Posts this month
A blog on financial markets and their regulation
It is my view that if India wants to replace cash with digital payments, it must be prepared to issue a digital device to every Indian and simply absorb the fiscal cost of doing so. The alternative is a tiered payment system with high quality payments for those with smartphones, a second tier solution for those with feature phones and a broken model for those with neither. Such a tiered payment system that makes some Indians second class citizens in their own country is fundamentally irreconcilable with our democratic values and with the constitutional guarantee of legal treatment.
Cash gives the poorest of the poor access to a retail payment system that meets the gold standard for payment systems: real time gross settlement in central bank money. It is unacceptable to give them anything less than this in a digital solution. Settlement in commercial bank money or other inferior forms of money can be a choice, it can never be a compulsion. I might voluntarily choose to adopt a paytm wallet or a bank wallet and take the credit risk that the wallet provider might fail; but I should not be forced to do so as the price for participating in digital payments. This means two things:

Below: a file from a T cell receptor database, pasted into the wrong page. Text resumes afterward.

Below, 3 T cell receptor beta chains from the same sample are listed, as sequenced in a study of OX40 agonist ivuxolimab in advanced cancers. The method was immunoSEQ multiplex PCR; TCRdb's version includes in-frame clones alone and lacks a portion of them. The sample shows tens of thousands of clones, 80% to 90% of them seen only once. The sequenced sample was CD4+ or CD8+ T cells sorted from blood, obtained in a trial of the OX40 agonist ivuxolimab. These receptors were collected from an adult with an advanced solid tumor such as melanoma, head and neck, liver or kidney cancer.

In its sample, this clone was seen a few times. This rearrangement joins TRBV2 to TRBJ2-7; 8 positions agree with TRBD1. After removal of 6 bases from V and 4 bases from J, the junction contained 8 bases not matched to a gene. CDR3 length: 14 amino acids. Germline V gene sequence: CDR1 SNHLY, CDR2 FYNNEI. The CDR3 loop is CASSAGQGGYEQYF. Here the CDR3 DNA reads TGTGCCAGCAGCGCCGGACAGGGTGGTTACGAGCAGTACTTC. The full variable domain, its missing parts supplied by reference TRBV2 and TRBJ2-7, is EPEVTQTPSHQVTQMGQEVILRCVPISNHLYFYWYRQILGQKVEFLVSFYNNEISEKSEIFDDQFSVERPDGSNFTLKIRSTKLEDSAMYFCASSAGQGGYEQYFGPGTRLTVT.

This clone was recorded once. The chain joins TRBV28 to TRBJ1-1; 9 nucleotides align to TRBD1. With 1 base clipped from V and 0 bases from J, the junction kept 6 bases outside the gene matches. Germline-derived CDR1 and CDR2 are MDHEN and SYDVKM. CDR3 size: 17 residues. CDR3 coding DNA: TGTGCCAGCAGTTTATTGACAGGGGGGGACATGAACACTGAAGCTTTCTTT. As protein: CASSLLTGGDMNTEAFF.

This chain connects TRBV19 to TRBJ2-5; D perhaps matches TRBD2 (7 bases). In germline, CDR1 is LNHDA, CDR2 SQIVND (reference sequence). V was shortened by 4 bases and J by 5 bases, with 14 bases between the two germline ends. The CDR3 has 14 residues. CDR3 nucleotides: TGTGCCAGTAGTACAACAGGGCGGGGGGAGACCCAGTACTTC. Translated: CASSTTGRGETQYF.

In my view, this cost is affordable for a country at our stage of economic size and development, and is also quite reasonable in comparison to other big ticket fiscal expenditure (for example, large defence contracts, infrastructure projects or subsidy schemes). It is perfectly fine for you to take the opposite view that this cost is unacceptable. What you cannot do is to use that view as the justification for building a great payment system for the elite at the cost of taking away from the poor what they have today – a payment system (cash) that allows them to settle in real time in central bank money.